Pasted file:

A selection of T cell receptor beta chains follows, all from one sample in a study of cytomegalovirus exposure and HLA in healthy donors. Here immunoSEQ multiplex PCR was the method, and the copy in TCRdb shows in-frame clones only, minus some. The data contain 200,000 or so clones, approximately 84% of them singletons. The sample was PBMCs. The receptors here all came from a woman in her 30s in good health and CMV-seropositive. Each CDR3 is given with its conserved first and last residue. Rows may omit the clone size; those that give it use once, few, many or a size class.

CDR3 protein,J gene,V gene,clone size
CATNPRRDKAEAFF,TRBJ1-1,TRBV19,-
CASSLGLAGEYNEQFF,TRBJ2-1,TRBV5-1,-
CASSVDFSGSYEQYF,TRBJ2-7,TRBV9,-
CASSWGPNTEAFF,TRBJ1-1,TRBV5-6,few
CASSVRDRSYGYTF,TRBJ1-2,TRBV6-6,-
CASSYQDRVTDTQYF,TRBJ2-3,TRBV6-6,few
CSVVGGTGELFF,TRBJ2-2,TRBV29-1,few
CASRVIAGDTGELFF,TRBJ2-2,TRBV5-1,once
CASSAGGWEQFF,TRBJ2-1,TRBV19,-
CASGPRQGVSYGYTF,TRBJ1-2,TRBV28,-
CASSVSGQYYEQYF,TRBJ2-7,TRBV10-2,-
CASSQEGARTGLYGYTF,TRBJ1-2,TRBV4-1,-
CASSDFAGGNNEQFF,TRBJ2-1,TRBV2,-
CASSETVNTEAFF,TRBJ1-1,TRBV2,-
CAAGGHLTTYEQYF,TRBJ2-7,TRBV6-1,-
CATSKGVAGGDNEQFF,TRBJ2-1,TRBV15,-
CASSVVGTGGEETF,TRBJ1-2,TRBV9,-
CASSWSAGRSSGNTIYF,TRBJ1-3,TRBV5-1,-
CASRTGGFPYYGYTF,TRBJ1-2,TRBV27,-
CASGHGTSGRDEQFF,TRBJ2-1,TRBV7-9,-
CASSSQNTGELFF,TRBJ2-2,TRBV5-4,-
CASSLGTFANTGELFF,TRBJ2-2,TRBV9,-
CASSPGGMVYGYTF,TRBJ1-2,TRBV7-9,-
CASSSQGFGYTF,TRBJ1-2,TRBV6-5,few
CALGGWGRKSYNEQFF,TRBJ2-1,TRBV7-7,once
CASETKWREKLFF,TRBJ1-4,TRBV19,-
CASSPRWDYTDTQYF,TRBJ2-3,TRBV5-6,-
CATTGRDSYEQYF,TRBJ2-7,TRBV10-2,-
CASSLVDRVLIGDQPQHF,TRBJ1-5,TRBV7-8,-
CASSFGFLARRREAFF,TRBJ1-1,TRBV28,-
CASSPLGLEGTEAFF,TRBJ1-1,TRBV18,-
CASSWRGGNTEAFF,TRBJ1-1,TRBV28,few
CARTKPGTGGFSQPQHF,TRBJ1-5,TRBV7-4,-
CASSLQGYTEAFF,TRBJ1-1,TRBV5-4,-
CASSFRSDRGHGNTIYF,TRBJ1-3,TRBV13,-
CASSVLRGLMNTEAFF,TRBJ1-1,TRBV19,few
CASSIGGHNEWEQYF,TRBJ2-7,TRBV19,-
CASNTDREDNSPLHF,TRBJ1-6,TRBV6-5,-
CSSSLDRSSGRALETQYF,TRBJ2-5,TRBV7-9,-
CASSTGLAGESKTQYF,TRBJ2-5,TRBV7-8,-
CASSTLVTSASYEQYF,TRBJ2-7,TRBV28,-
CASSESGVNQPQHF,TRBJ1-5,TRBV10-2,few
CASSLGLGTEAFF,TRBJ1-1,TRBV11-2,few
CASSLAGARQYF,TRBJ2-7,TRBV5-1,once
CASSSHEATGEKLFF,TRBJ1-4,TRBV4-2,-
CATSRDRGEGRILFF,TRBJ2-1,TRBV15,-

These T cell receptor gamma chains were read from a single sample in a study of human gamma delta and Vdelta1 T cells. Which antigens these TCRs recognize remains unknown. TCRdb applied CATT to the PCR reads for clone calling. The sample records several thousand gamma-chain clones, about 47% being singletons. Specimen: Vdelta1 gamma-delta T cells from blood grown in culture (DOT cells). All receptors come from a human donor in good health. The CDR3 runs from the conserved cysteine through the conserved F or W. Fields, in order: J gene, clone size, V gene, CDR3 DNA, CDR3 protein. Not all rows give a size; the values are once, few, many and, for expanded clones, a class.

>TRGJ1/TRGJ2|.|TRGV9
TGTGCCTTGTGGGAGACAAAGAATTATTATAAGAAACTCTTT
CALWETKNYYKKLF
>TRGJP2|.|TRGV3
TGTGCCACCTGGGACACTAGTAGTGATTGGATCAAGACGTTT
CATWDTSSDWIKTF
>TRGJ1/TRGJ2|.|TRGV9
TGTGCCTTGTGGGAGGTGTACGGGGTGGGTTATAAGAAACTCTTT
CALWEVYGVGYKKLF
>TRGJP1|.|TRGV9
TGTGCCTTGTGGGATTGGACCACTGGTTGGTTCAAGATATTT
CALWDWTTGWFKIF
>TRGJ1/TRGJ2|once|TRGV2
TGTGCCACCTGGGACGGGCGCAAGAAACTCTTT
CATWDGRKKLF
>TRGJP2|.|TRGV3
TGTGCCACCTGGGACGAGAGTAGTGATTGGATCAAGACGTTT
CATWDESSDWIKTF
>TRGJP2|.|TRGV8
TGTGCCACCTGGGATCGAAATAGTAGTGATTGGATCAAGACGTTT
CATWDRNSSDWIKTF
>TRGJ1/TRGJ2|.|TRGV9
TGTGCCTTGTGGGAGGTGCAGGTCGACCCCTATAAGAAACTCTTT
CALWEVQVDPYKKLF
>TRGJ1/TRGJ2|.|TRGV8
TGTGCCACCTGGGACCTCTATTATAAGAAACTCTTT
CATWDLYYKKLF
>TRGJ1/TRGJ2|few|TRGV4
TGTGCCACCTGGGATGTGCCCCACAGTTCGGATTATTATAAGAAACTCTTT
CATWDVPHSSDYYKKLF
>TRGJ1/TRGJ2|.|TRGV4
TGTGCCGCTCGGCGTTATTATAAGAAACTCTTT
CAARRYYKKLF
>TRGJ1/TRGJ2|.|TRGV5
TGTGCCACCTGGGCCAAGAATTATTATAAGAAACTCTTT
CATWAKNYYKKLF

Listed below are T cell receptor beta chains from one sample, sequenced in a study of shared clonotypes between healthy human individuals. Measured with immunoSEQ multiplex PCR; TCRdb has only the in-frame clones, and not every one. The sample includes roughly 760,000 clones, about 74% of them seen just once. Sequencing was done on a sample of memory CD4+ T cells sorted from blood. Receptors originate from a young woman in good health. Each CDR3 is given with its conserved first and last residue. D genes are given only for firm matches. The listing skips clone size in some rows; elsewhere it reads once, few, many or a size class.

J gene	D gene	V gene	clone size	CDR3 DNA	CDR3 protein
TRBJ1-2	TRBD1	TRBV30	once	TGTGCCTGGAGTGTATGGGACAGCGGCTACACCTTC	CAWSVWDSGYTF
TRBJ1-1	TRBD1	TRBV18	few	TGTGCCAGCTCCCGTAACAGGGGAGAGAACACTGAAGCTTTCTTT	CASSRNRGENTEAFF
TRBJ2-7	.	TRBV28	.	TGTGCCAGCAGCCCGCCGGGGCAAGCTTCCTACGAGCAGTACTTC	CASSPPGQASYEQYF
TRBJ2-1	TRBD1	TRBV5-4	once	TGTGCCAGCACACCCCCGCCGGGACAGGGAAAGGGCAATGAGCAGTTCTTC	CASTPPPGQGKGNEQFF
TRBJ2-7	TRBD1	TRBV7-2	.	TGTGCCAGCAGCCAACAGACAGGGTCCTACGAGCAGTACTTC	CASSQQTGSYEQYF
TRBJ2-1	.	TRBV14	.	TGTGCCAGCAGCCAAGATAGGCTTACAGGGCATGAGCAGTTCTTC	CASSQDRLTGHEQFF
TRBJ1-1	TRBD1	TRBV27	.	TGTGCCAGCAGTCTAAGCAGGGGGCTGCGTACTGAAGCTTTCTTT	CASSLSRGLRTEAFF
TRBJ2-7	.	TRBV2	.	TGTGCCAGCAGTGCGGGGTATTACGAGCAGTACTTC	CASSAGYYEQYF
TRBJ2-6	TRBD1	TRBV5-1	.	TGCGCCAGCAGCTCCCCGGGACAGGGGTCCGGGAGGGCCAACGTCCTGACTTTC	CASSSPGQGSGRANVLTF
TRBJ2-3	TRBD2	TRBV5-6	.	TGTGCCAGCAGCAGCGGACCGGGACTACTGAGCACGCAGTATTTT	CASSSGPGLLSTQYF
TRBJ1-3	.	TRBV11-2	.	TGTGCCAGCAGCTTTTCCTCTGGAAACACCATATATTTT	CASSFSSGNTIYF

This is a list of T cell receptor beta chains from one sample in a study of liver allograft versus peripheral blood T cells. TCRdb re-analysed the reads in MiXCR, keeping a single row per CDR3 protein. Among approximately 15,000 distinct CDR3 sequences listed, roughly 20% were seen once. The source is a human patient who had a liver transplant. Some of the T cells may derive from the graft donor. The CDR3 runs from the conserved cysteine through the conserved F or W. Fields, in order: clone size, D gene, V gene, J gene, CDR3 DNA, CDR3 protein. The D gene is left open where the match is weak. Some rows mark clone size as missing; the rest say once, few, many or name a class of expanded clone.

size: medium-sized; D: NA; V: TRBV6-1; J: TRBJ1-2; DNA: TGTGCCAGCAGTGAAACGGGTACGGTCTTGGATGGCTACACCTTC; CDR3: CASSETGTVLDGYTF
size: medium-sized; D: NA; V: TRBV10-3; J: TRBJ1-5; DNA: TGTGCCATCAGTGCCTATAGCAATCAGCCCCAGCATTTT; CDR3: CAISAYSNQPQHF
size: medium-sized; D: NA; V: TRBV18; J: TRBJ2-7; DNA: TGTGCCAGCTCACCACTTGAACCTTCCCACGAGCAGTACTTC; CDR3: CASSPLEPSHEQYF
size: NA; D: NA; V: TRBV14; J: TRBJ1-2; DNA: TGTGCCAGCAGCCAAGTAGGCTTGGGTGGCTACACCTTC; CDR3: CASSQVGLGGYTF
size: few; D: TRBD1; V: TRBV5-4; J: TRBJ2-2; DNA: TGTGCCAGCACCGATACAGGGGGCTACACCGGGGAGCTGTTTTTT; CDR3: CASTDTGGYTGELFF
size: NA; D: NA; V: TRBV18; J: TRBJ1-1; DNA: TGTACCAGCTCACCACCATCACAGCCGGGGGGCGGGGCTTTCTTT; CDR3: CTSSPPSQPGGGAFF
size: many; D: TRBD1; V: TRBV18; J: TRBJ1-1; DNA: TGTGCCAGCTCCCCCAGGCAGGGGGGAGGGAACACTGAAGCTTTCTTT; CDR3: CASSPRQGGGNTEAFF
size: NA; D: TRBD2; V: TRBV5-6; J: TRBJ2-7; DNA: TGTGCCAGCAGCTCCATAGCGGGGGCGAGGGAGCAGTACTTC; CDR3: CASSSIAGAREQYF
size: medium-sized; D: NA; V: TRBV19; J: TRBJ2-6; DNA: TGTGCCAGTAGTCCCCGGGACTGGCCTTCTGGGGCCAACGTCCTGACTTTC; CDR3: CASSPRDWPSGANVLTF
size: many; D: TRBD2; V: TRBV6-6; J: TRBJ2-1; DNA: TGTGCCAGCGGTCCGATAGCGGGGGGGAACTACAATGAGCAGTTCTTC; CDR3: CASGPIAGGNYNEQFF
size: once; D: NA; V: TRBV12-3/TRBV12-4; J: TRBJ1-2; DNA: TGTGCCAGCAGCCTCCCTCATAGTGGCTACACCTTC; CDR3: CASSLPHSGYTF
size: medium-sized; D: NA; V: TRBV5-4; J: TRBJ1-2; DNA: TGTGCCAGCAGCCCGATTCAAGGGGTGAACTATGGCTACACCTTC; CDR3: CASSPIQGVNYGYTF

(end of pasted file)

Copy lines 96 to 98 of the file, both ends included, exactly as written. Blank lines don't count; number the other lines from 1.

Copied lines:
TRBJ2-6	TRBD1	TRBV5-1	.	TGCGCCAGCAGCTCCCCGGGACAGGGGTCCGGGAGGGCCAACGTCCTGACTTTC	CASSSPGQGSGRANVLTF
TRBJ2-3	TRBD2	TRBV5-6	.	TGTGCCAGCAGCAGCGGACCGGGACTACTGAGCACGCAGTATTTT	CASSSGPGLLSTQYF
TRBJ1-3	.	TRBV11-2	.	TGTGCCAGCAGCTTTTCCTCTGGAAACACCATATATTTT	CASSFSSGNTIYF